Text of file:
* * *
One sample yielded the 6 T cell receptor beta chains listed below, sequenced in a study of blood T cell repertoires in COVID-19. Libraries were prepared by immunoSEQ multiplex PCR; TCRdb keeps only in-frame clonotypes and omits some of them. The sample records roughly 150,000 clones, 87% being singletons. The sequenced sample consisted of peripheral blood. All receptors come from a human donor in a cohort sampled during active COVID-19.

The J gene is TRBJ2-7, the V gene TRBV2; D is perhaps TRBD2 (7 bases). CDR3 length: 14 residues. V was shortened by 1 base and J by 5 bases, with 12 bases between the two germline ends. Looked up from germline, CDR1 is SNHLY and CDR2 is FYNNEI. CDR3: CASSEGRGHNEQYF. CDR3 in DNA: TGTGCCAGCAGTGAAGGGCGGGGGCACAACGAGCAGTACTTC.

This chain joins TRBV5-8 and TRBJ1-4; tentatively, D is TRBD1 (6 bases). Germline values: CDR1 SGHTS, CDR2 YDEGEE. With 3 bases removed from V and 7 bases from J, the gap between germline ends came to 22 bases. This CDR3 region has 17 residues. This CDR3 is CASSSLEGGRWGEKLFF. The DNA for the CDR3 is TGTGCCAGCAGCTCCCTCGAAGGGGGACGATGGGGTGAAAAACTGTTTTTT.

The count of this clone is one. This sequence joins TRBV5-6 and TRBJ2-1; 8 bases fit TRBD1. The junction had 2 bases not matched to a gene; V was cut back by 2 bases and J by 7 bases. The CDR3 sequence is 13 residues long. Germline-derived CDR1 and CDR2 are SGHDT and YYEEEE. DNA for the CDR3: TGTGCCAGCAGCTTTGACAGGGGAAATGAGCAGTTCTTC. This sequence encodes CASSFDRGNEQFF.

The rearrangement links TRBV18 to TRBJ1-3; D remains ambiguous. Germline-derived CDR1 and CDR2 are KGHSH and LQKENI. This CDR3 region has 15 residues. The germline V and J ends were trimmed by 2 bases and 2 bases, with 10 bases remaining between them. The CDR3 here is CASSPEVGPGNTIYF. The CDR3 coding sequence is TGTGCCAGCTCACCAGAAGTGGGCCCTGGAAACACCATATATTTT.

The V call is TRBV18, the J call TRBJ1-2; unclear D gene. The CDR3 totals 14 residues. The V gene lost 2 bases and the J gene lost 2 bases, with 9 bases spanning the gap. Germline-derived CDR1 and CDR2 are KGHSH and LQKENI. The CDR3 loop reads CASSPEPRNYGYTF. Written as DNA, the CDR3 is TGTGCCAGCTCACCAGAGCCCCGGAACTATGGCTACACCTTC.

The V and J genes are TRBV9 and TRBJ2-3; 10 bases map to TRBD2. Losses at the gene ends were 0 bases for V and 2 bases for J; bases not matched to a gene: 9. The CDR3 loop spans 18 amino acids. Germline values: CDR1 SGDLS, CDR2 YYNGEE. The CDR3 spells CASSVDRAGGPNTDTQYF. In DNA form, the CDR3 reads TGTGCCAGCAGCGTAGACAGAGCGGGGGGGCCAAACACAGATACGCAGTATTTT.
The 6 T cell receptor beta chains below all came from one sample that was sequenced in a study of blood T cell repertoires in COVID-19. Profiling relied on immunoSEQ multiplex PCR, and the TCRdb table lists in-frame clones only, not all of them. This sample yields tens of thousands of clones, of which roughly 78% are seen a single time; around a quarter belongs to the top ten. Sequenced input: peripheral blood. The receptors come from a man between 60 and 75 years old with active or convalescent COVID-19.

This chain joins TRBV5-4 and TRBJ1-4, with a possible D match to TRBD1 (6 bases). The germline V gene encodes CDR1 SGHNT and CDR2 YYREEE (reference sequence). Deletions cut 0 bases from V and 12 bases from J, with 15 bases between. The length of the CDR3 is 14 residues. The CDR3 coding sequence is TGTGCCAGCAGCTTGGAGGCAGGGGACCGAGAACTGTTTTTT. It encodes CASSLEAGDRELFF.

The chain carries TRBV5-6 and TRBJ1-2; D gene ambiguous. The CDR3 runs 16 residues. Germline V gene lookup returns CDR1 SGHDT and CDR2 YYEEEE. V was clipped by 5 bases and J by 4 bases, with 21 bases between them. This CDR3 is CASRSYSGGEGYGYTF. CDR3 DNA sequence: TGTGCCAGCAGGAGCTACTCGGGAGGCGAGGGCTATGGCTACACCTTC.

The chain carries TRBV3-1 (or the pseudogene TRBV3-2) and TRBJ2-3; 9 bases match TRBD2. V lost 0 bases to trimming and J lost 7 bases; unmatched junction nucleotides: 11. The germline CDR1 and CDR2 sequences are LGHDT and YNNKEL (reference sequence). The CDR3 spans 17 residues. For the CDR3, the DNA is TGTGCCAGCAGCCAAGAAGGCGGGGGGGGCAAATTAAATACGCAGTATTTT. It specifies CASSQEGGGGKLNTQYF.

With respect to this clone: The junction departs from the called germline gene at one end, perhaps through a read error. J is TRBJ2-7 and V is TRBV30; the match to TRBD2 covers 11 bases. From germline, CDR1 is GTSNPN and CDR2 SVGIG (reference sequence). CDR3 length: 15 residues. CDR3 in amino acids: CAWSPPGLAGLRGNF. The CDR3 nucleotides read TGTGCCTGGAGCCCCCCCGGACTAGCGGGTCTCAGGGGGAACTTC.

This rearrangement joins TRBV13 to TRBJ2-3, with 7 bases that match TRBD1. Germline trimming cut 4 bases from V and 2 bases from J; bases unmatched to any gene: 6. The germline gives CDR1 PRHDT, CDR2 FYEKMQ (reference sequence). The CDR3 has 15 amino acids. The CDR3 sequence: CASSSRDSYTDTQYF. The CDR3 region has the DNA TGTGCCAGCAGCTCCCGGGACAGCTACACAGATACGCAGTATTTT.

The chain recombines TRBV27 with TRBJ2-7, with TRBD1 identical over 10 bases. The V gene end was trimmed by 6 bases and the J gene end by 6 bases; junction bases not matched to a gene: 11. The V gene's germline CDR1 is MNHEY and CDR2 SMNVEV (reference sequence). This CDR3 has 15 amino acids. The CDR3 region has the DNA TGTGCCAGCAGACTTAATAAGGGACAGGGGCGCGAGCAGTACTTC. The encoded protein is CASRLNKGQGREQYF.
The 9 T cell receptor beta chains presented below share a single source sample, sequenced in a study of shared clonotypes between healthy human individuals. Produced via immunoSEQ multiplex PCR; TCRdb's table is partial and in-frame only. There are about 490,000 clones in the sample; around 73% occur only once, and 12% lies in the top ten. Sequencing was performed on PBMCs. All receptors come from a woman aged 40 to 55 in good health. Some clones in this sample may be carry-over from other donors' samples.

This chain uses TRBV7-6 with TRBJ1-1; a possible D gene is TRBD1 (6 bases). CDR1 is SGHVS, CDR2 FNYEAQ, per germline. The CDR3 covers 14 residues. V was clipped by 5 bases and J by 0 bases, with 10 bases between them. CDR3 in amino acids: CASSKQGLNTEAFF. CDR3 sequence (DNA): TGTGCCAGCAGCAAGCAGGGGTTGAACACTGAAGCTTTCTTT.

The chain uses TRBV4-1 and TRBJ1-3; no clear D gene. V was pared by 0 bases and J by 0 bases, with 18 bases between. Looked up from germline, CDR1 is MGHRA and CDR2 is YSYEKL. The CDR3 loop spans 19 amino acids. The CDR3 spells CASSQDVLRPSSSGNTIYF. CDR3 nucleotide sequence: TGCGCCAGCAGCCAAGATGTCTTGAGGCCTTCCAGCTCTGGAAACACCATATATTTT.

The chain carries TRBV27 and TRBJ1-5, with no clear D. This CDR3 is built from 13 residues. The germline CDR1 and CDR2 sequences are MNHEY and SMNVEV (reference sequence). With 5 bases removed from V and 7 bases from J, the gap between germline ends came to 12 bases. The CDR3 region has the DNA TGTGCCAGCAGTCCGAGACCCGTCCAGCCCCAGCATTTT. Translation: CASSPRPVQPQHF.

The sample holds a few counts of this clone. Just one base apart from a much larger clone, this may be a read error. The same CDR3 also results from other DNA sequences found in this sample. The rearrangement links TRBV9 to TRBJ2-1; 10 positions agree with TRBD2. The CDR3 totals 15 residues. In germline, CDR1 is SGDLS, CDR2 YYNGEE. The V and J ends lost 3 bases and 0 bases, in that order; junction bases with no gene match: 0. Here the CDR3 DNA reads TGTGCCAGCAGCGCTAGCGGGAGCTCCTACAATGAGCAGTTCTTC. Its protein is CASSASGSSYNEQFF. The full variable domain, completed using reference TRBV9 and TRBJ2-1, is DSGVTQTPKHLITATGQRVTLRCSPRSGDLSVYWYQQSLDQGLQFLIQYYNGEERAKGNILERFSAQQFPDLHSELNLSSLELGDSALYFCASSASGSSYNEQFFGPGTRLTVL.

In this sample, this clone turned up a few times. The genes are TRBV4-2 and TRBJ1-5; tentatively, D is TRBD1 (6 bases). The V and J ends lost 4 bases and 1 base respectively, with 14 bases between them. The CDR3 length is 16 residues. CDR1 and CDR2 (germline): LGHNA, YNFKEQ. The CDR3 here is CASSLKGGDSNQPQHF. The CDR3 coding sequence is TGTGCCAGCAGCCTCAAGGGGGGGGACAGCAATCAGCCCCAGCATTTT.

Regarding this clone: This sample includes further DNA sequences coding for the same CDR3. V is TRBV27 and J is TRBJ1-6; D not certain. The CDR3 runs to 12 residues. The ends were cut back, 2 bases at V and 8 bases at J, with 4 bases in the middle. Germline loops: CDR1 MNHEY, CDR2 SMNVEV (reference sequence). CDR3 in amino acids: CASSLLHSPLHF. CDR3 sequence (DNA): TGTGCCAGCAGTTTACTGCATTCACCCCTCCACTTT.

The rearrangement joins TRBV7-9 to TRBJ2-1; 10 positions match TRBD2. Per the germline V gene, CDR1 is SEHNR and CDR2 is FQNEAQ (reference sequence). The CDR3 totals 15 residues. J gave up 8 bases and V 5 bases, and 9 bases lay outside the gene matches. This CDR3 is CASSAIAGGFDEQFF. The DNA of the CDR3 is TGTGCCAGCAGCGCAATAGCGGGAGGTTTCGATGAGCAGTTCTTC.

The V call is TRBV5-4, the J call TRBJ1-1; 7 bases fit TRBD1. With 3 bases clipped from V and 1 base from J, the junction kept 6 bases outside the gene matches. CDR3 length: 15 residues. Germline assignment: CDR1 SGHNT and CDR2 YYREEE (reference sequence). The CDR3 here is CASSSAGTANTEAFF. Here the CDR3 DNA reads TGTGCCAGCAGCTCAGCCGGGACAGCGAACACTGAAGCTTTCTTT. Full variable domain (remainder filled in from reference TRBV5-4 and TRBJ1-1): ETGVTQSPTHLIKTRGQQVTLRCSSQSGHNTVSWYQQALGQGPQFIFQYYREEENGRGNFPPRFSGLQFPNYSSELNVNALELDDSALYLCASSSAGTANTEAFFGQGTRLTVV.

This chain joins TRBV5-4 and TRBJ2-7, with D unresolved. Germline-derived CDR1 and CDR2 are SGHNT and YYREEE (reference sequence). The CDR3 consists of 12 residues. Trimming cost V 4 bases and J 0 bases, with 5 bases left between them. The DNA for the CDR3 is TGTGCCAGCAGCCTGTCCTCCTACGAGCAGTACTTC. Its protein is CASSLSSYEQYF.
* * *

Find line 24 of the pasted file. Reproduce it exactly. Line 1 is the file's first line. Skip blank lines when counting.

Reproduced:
This chain joins TRBV5-4 and TRBJ2-7, with D unresolved. Germline-derived CDR1 and CDR2 are SGHNT and YYREEE (reference sequence). The CDR3 consists of 12 residues. Trimming cost V 4 bases and J 0 bases, with 5 bases left between them. The DNA for the CDR3 is TGTGCCAGCAGCCTGTCCTCCTACGAGCAGTACTTC. Its protein is CASSLSSYEQYF.